Welcome to The Brave New World of Psychedelic Medicine, written by Erica Rex. I write for the New York Times, Scientific American and many other publications. I’m a recipient of a National Magazine Award for Fiction. My newsletter explores psychedelic drugs, the scientific basis for their clinical use and their benefits to psychotherapy. I report on their potential impact on the fields of medicine, mental health and spirituality. As of this writing, dozens of clinical trials have shown the efficacy of psilocybin, MDMA and LSD in treating depression, PTSD, obsessive-compulsive disorders, smoking cessation and alcohol abuse. Clinical studies with members of the clergy yielded across-the-board increases in openness, and self-described spiritual awareness.
Psychedelic therapy replaces years- or decades- long psychiatric treatment and pharmaceutical drugs like SSRIs with a short sequence of two to eight guided psychedelic sessions.
I myself was a subject in one of the first evidence-based studies using psilocybin to treat cancer-related depression in the modern era at Johns Hopkins University in 2012. I’ve written extensively about the experience, and how it has changed me, and my outlook on mental health and medicine. I am working on a book, Brave New World: the case for psychedelic therapy.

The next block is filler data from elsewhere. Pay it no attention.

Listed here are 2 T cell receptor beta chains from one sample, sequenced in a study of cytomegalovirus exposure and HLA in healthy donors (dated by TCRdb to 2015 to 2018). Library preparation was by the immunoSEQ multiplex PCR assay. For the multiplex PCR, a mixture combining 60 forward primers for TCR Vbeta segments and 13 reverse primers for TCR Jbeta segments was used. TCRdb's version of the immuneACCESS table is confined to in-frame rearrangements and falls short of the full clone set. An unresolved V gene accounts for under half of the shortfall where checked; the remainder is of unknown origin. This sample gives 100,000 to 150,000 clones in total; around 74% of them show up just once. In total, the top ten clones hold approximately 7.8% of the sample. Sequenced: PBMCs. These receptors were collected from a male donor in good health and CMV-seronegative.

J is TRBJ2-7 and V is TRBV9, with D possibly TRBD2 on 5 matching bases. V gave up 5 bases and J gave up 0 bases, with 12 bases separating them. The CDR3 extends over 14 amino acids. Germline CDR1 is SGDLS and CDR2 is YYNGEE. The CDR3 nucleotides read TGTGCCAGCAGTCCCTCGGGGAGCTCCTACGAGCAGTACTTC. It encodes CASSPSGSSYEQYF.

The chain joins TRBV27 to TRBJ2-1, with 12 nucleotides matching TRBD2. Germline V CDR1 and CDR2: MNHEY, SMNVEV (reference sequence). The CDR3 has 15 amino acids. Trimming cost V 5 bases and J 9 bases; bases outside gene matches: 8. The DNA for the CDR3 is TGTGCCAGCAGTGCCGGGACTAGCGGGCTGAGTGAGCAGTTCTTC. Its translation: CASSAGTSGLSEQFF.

I explore how the mental health field will evolve toward evidence-based therapy rooted in neuroscience, and away from the hegemony of Freudianism and behavioral psychology. Most importantly, the new field of psychedelic medicine responds to the need to move mental and emotional health back to where they belong, as part of a universe of humanistic care, provided within a context of cultural and spiritual well-being.
The information I present in these newsletters is based on science, data driven evidence, and interviews and conversations with experts in psychopharmacology, neuroscience, psychiatry, as well civil servants from within the FDA, NIH, National Institute for Health and Care Excellence (NICE), the World Health Organization (WHO) and the European Medicines Agency (EMA).